Wouldn’t things be better if our texts were marked up in XML-TEI? No, according to Schmidt. He argues, in effect, that TEI is actually hindering the sharing of digital scholarly editions. The problem is the subjectivity of TEI tagging and the diversity of the tags themselves, which in Schmidt’s view makes true interoperability of scholarly editions in TEI a pipe dream. The solution he proposes, as I understand it, is to get all the tags and metadata out completely and into separate files, preserving the text as plain text (in multiple versions if we are dealing with revisions or variants). He is evidently developing an editing environment which ends up creating zipped files that completely separate the text itself, annotation data that points back to the text, and metadata. A few choice quotes:

Syd Bauman (2011), one of the original editors of TEI P5, has since observed that interoperability of TEI-encoded texts today—that is, the exchange of unmodified TEI files between different programs—is “impossible.” (9)

One obvious remedy to this problem is to remove the main source of non-interoperability, namely the embedded markup itself, from the text. By removing it, the part which contains all the significant interpretation can later be added or substituted at will. (21)

What remains when the markup is removed is a residue of plain text that is highly interoperable, which can be exchanged with other researchers, just as the files on Gutenberg.org are downloaded by the tens of thousands every day (Leibert 2008). However, if one suggests this to someone who regularly uses TEI-XML, the immediate objection is made that this will solve nothing, because even plain ASCII texts are still an interpretation of what the transcriber sees on the page (e.g. Sperberg-McQueen 1991, 35). This point, although valid to a degree, misses an important distinction. (22)

And it goes on in this interesting vein. I would love to hear from people who are wiser and more experienced than I am about Schmidt’s critique of embedded TEI annotation and his proposed solution. In the meantime, I need to go format some stuff in Microsoft Word.

Dickinson Summer Latin Workshop 2014 Comments

 

002Participants in the 2014 Dickinson Summer Latin Workshop (left to right): Christine Kahl, Will Darden, Peter Rook, Catherine Zackey, Faye Peel, Wells Hansen, Ashley Leonard, Scott Paterson, Paul Perrot, Kaori Miller, Jennifer Larson, Hugh McElroy, Janet Brooks, John Landis, Will Harvard, Daniel Cummings, Andrea Millius, Jacqueline Lopata, Bernie Gygax, and Laurie Duncan.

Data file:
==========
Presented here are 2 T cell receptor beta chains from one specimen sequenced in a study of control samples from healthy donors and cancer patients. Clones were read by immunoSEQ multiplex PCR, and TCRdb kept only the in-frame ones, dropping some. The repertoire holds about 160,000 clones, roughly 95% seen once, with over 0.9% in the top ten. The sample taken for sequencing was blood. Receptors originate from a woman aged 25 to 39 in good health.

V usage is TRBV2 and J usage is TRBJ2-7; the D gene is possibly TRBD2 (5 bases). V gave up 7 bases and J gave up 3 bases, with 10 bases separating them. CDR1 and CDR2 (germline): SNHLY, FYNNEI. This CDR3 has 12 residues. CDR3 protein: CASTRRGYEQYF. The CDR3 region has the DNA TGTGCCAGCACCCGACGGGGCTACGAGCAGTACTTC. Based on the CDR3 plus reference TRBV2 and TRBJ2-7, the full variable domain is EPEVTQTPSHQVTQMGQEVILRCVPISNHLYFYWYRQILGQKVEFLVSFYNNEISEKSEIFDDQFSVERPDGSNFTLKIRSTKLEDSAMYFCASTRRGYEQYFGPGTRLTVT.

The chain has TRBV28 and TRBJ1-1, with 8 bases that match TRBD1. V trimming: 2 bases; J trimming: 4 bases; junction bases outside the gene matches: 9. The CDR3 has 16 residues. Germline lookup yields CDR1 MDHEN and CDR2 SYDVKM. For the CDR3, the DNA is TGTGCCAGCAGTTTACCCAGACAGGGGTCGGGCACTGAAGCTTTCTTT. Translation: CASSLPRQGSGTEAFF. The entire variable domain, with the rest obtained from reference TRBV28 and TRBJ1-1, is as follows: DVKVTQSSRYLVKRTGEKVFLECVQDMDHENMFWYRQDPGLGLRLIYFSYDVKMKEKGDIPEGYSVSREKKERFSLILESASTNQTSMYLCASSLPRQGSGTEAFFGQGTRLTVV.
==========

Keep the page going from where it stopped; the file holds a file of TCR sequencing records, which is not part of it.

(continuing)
003We met for the week of July 13, 2014, and read selections from Lucretius, led by Wells Hansen and Chris Francese. Two new elements were a daily happy hour, with drinks and light refreshments in front of East College from 4:00-5:00; and the optional session to work on the Dickinson College Commentaries project in the afternoons from 2:00-4:00, helping harvest notes for the projected multimedia edition of the Aeneid. Here are some of the comments from participants:

Thank you! For the wonderful workshop this year. Of course–I enjoyed the reading this year–very interesting selection. I enjoyed reading and socializing with my colleagues. I think the commentary and the daily happy hour provided a great venue to get to know people better.

I very much enjoyed the opportunity to collaborate with other Latin teachers. Good times.

I enjoyed the camaraderie . . . the laughter . . . the intellectual stimulus.

I enjoyed the pace and friendly collegiality

I had a lovely time–favorite workshop yet.

The readings were fantastic! I enjoyed preparing the text every day and the discussions in class. Having the afternoons free was great, too–it allowed me to prep and recharge so I didn’t get too tired out.

I enjoyed spending time with a diverse group of teachers and Latin aficionados. Getting a chance to read one text in depth with knowledgeable instructors and colleagues. Just generally hanging out with Latin people and making jokes about the Dative.

 

 

 

Reviewing Digital Projects

It is often difficult for digital projects to get any detailed critique outside of the grant writing process, or even then. So I was delighted to see Patricia Johnson’s thorough and thoughtful review of William Turpin’s DCC edition of Ovid’s Amores, Book 1 in the Bryn Mawr Classical Review. It was full of good suggestions from Prof. Johnson and her students. She highlighted some problems of which we were already aware, especially the insufficiency of the vocabulary lists. These exclude the DCC core of the 1000 most common Latin words. The problem is that students normally do not have anywhere near that much vocabulary under their command, and access to the core items through the core database is not as easy as it should be. The solution we plan to adopt going forward is to provide two vocabulary lists, one core and one non-core. Bret Mulligan’s edition of Nepos’ Life of Hannibal has these segregated core and non-core lists, and they have proven to have real pedagogical utility. One can say to students at the lower intermediate level, “you don’t have to learn all the words right now, just the high frequency ones,” then hand them that list. One can also make reading texts in which non-core items are glossed.

She also pointed out the problems of using Google Earth for maps of places mentioned in the text. This was an expedient based on the resources we had available, but for many people having to download Google Earth is not worth the trouble, and this constitutes a real barrier to usability. We have some GIS capability to make static maps (Dan Plekhov’s excellent maps for Caesar’s Gallic War), but at the moment true interactive maps that you can dive right into seem to be beyond our budget. But I would welcome ideas about how to achieve this easily.

Prof. Johnson’s use of this resource in a classroom setting yielded some good insights and ideas from her students: